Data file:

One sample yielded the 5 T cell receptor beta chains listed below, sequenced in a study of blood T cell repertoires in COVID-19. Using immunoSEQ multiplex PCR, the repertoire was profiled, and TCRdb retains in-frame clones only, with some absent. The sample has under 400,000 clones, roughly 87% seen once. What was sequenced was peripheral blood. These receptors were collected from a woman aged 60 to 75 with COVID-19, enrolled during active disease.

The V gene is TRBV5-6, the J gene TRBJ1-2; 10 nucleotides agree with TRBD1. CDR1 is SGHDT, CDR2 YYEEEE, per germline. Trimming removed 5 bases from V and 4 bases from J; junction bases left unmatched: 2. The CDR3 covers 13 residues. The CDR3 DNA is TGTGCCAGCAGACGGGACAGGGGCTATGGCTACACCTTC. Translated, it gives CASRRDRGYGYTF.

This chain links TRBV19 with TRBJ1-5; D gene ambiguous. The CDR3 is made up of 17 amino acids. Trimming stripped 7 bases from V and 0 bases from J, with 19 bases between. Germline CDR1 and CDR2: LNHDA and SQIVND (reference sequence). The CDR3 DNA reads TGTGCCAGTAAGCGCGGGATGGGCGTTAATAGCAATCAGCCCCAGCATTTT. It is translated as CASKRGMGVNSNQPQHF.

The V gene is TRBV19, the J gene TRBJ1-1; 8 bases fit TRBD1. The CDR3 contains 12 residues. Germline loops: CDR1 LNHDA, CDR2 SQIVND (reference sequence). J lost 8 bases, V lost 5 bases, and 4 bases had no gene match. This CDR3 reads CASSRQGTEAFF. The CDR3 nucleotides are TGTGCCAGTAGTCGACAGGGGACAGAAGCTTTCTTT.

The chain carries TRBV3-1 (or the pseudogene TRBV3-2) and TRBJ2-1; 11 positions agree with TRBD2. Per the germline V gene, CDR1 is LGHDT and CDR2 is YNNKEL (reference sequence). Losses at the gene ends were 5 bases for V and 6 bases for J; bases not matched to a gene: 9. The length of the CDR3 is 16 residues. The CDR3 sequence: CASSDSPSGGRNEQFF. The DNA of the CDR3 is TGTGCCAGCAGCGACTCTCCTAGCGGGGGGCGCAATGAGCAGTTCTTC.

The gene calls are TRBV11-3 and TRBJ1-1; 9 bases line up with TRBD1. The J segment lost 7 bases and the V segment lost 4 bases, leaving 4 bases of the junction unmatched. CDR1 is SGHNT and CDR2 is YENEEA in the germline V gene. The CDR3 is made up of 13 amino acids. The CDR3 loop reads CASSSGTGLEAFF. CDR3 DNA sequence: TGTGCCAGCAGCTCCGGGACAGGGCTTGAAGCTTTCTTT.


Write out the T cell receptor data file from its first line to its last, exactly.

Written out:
One sample yielded the 5 T cell receptor beta chains listed below, sequenced in a study of blood T cell repertoires in COVID-19. Using immunoSEQ multiplex PCR, the repertoire was profiled, and TCRdb retains in-frame clones only, with some absent. The sample has under 400,000 clones, roughly 87% seen once. What was sequenced was peripheral blood. These receptors were collected from a woman aged 60 to 75 with COVID-19, enrolled during active disease.

The V gene is TRBV5-6, the J gene TRBJ1-2; 10 nucleotides agree with TRBD1. CDR1 is SGHDT, CDR2 YYEEEE, per germline. Trimming removed 5 bases from V and 4 bases from J; junction bases left unmatched: 2. The CDR3 covers 13 residues. The CDR3 DNA is TGTGCCAGCAGACGGGACAGGGGCTATGGCTACACCTTC. Translated, it gives CASRRDRGYGYTF.

This chain links TRBV19 with TRBJ1-5; D gene ambiguous. The CDR3 is made up of 17 amino acids. Trimming stripped 7 bases from V and 0 bases from J, with 19 bases between. Germline CDR1 and CDR2: LNHDA and SQIVND (reference sequence). The CDR3 DNA reads TGTGCCAGTAAGCGCGGGATGGGCGTTAATAGCAATCAGCCCCAGCATTTT. It is translated as CASKRGMGVNSNQPQHF.

The V gene is TRBV19, the J gene TRBJ1-1; 8 bases fit TRBD1. The CDR3 contains 12 residues. Germline loops: CDR1 LNHDA, CDR2 SQIVND (reference sequence). J lost 8 bases, V lost 5 bases, and 4 bases had no gene match. This CDR3 reads CASSRQGTEAFF. The CDR3 nucleotides are TGTGCCAGTAGTCGACAGGGGACAGAAGCTTTCTTT.

The chain carries TRBV3-1 (or the pseudogene TRBV3-2) and TRBJ2-1; 11 positions agree with TRBD2. Per the germline V gene, CDR1 is LGHDT and CDR2 is YNNKEL (reference sequence). Losses at the gene ends were 5 bases for V and 6 bases for J; bases not matched to a gene: 9. The length of the CDR3 is 16 residues. The CDR3 sequence: CASSDSPSGGRNEQFF. The DNA of the CDR3 is TGTGCCAGCAGCGACTCTCCTAGCGGGGGGCGCAATGAGCAGTTCTTC.

The gene calls are TRBV11-3 and TRBJ1-1; 9 bases line up with TRBD1. The J segment lost 7 bases and the V segment lost 4 bases, leaving 4 bases of the junction unmatched. CDR1 is SGHNT and CDR2 is YENEEA in the germline V gene. The CDR3 is made up of 13 amino acids. The CDR3 loop reads CASSSGTGLEAFF. CDR3 DNA sequence: TGTGCCAGCAGCTCCGGGACAGGGCTTGAAGCTTTCTTT.